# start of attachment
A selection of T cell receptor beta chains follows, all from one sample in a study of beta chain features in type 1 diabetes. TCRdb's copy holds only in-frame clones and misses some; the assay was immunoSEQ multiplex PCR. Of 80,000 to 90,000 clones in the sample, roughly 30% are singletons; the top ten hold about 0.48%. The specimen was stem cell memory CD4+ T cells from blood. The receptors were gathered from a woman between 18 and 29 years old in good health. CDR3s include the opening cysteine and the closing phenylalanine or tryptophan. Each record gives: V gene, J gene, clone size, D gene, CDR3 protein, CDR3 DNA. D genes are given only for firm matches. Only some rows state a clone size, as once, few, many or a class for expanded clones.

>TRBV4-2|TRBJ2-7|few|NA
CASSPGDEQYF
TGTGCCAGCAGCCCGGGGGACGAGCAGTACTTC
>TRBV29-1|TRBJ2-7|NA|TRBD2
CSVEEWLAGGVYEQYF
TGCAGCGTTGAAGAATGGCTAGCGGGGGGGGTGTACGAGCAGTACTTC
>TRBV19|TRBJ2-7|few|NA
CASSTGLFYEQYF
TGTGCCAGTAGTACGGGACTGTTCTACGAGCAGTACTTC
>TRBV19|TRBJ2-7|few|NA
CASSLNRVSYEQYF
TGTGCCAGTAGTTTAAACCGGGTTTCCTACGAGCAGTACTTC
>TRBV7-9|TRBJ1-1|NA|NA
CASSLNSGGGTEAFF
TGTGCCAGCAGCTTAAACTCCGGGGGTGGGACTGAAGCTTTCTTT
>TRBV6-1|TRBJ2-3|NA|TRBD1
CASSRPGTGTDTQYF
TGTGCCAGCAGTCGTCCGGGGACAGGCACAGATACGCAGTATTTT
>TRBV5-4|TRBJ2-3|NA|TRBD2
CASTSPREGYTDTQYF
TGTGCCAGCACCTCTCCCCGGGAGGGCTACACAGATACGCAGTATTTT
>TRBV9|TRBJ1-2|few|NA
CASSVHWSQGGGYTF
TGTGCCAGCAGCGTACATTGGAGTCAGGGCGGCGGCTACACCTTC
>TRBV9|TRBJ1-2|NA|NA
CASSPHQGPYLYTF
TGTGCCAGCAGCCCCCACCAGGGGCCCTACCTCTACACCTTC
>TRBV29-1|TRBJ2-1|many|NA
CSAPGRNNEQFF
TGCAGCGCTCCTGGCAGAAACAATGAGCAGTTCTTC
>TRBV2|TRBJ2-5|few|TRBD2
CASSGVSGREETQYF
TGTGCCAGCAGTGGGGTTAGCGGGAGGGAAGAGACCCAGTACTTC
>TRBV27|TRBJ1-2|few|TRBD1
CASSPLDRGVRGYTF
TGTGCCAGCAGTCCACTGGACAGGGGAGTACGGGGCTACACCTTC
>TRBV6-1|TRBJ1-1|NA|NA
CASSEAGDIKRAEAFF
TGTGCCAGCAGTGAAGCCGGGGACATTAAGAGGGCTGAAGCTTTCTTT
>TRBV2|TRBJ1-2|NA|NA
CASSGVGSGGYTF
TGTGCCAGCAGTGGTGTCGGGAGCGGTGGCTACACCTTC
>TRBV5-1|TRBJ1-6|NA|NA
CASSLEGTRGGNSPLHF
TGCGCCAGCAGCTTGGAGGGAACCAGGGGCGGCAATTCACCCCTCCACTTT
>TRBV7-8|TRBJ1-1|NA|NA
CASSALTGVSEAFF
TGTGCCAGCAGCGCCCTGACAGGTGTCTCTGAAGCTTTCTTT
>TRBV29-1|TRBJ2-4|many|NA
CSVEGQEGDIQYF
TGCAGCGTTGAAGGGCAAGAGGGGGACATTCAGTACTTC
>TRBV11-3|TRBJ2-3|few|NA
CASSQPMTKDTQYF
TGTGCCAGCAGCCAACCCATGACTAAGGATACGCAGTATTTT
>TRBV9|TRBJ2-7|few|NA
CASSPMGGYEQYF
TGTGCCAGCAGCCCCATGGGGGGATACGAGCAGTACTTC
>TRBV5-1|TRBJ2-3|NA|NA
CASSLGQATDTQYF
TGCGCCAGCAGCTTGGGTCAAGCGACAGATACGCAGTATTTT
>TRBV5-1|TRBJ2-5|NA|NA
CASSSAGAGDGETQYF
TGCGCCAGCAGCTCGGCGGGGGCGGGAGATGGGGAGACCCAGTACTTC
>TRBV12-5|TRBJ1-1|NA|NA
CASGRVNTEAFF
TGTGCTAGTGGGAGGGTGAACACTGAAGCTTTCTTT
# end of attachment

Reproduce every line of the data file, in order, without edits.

A selection of T cell receptor beta chains follows, all from one sample in a study of beta chain features in type 1 diabetes. TCRdb's copy holds only in-frame clones and misses some; the assay was immunoSEQ multiplex PCR. Of 80,000 to 90,000 clones in the sample, roughly 30% are singletons; the top ten hold about 0.48%. The specimen was stem cell memory CD4+ T cells from blood. The receptors were gathered from a woman between 18 and 29 years old in good health. CDR3s include the opening cysteine and the closing phenylalanine or tryptophan. Each record gives: V gene, J gene, clone size, D gene, CDR3 protein, CDR3 DNA. D genes are given only for firm matches. Only some rows state a clone size, as once, few, many or a class for expanded clones.

>TRBV4-2|TRBJ2-7|few|NA
CASSPGDEQYF
TGTGCCAGCAGCCCGGGGGACGAGCAGTACTTC
>TRBV29-1|TRBJ2-7|NA|TRBD2
CSVEEWLAGGVYEQYF
TGCAGCGTTGAAGAATGGCTAGCGGGGGGGGTGTACGAGCAGTACTTC
>TRBV19|TRBJ2-7|few|NA
CASSTGLFYEQYF
TGTGCCAGTAGTACGGGACTGTTCTACGAGCAGTACTTC
>TRBV19|TRBJ2-7|few|NA
CASSLNRVSYEQYF
TGTGCCAGTAGTTTAAACCGGGTTTCCTACGAGCAGTACTTC
>TRBV7-9|TRBJ1-1|NA|NA
CASSLNSGGGTEAFF
TGTGCCAGCAGCTTAAACTCCGGGGGTGGGACTGAAGCTTTCTTT
>TRBV6-1|TRBJ2-3|NA|TRBD1
CASSRPGTGTDTQYF
TGTGCCAGCAGTCGTCCGGGGACAGGCACAGATACGCAGTATTTT
>TRBV5-4|TRBJ2-3|NA|TRBD2
CASTSPREGYTDTQYF
TGTGCCAGCACCTCTCCCCGGGAGGGCTACACAGATACGCAGTATTTT
>TRBV9|TRBJ1-2|few|NA
CASSVHWSQGGGYTF
TGTGCCAGCAGCGTACATTGGAGTCAGGGCGGCGGCTACACCTTC
>TRBV9|TRBJ1-2|NA|NA
CASSPHQGPYLYTF
TGTGCCAGCAGCCCCCACCAGGGGCCCTACCTCTACACCTTC
>TRBV29-1|TRBJ2-1|many|NA
CSAPGRNNEQFF
TGCAGCGCTCCTGGCAGAAACAATGAGCAGTTCTTC
>TRBV2|TRBJ2-5|few|TRBD2
CASSGVSGREETQYF
TGTGCCAGCAGTGGGGTTAGCGGGAGGGAAGAGACCCAGTACTTC
>TRBV27|TRBJ1-2|few|TRBD1
CASSPLDRGVRGYTF
TGTGCCAGCAGTCCACTGGACAGGGGAGTACGGGGCTACACCTTC
>TRBV6-1|TRBJ1-1|NA|NA
CASSEAGDIKRAEAFF
TGTGCCAGCAGTGAAGCCGGGGACATTAAGAGGGCTGAAGCTTTCTTT
>TRBV2|TRBJ1-2|NA|NA
CASSGVGSGGYTF
TGTGCCAGCAGTGGTGTCGGGAGCGGTGGCTACACCTTC
>TRBV5-1|TRBJ1-6|NA|NA
CASSLEGTRGGNSPLHF
TGCGCCAGCAGCTTGGAGGGAACCAGGGGCGGCAATTCACCCCTCCACTTT
>TRBV7-8|TRBJ1-1|NA|NA
CASSALTGVSEAFF
TGTGCCAGCAGCGCCCTGACAGGTGTCTCTGAAGCTTTCTTT
>TRBV29-1|TRBJ2-4|many|NA
CSVEGQEGDIQYF
TGCAGCGTTGAAGGGCAAGAGGGGGACATTCAGTACTTC
>TRBV11-3|TRBJ2-3|few|NA
CASSQPMTKDTQYF
TGTGCCAGCAGCCAACCCATGACTAAGGATACGCAGTATTTT
>TRBV9|TRBJ2-7|few|NA
CASSPMGGYEQYF
TGTGCCAGCAGCCCCATGGGGGGATACGAGCAGTACTTC
>TRBV5-1|TRBJ2-3|NA|NA
CASSLGQATDTQYF
TGCGCCAGCAGCTTGGGTCAAGCGACAGATACGCAGTATTTT
>TRBV5-1|TRBJ2-5|NA|NA
CASSSAGAGDGETQYF
TGCGCCAGCAGCTCGGCGGGGGCGGGAGATGGGGAGACCCAGTACTTC
>TRBV12-5|TRBJ1-1|NA|NA
CASGRVNTEAFF
TGTGCTAGTGGGAGGGTGAACACTGAAGCTTTCTTT